California state insurance commissioner Dave Jones recently released an analysis – conducted in response to complaints regarding steep increases in health insurance rates – that compared 2013 and 2014 health insurance plan rates. The analysis found the average rate increases for people who had insurance in 2013 and bought 2014 coverage were between 22 and 88 percent, according Cal Watchdog.
Those with incomes that were low enough received premium subsidies under the Affordable Care Act. But many Californians whose incomes were not low enough received a major rate increase, Jones said.
“What the department found was that in many cases those purchasing 2014 coverage were paying significantly higher rates than what they had paid in 2013 and the beneficial differences in policies was minimal and therefore could not be justification for the significant rate increases,” said Janice Rocco, the deputy commissioner over health policy for the California Department of Insurance.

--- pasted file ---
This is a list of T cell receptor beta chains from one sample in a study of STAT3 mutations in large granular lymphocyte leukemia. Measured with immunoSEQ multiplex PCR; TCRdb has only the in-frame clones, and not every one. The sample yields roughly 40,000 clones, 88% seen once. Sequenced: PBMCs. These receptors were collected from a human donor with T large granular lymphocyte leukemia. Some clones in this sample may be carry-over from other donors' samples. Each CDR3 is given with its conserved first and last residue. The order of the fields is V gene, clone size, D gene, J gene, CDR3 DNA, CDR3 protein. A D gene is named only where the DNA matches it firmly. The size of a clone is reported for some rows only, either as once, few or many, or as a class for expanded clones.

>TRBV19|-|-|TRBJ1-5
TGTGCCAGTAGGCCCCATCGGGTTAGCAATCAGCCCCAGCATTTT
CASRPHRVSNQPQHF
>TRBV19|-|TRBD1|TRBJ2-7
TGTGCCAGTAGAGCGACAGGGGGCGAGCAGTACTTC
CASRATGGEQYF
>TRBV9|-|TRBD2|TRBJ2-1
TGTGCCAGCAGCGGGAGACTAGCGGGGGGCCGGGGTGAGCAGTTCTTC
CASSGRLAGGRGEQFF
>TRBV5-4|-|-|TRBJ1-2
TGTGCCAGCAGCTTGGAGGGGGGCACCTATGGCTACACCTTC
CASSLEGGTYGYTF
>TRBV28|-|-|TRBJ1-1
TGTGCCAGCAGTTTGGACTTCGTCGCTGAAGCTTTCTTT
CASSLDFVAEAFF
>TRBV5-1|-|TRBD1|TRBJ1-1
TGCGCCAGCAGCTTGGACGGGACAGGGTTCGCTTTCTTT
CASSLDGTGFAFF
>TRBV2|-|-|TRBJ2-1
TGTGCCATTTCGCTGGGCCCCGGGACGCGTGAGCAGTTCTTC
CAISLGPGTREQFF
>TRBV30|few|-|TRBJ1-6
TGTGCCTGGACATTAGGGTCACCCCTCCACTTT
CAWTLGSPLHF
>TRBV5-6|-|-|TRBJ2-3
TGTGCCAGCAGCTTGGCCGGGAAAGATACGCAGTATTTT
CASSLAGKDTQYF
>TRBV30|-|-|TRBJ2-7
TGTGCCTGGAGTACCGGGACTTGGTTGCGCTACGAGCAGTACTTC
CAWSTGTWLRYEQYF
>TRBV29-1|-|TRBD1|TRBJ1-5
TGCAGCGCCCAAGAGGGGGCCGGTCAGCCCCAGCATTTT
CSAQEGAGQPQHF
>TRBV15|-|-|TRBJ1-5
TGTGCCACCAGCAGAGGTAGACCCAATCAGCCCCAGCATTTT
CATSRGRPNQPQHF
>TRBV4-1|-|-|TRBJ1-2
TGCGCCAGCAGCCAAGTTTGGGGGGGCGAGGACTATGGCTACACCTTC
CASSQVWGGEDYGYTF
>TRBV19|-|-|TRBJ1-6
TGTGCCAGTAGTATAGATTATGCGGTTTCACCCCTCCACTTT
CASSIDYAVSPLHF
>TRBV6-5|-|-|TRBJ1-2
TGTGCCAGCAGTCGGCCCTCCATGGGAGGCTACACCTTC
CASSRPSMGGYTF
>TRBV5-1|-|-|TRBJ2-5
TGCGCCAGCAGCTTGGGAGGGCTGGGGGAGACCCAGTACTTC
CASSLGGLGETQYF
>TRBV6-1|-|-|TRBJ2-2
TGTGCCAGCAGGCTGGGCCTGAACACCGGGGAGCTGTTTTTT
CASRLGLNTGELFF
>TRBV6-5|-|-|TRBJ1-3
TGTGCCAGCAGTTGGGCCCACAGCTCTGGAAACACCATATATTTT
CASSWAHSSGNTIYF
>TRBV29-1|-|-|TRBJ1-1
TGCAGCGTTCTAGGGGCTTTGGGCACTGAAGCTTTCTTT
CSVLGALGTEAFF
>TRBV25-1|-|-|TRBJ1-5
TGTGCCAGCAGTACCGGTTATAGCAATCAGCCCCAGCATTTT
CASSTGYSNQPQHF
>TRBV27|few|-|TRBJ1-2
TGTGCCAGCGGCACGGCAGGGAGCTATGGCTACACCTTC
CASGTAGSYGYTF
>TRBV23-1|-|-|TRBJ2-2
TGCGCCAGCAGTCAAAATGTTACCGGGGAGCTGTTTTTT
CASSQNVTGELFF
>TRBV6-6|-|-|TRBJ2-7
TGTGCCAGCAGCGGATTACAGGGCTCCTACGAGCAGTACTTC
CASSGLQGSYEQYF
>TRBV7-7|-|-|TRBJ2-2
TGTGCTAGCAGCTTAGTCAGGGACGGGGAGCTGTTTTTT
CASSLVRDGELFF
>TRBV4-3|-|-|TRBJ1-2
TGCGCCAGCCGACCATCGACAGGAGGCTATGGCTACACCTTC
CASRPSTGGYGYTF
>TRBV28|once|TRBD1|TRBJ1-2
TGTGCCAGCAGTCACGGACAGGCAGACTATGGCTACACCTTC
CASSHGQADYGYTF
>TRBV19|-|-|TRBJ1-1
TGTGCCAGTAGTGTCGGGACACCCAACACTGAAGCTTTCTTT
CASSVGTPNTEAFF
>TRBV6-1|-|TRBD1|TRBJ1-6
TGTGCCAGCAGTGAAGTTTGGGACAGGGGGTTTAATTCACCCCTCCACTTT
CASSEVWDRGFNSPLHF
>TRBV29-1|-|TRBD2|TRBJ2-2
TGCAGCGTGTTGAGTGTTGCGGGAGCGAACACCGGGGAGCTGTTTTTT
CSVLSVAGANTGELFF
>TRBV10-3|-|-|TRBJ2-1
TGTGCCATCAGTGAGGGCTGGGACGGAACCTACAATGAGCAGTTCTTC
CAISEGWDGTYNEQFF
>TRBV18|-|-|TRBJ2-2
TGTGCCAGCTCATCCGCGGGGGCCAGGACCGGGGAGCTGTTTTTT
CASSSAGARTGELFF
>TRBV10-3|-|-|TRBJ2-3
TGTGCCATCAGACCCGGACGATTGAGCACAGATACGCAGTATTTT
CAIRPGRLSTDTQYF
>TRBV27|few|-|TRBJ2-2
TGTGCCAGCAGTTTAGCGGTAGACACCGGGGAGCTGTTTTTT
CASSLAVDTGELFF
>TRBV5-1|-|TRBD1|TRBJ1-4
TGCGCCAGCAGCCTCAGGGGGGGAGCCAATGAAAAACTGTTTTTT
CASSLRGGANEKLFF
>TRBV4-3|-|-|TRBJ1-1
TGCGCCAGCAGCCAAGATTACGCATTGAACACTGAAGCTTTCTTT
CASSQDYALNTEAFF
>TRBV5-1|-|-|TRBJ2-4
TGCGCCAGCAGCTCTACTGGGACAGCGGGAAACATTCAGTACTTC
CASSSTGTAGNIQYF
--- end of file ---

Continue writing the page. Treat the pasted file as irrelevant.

Moreover, significant annual hikes are expected in the years ahead.
Stephen Parente, a professor of health finance and the associate dean of the Carlson School of Management at the University of Minnesota, said these sharp premium hikes are just the beginning for Californians who don’t qualify for the Affordable Care Act.
“The increases will be above 3-4 percent a year and will probably average 6-8 percent on average over the next 20 years,” Parente said. “There will be a spike, unless the Obama administration changes its policies, in 2017, reports CW.
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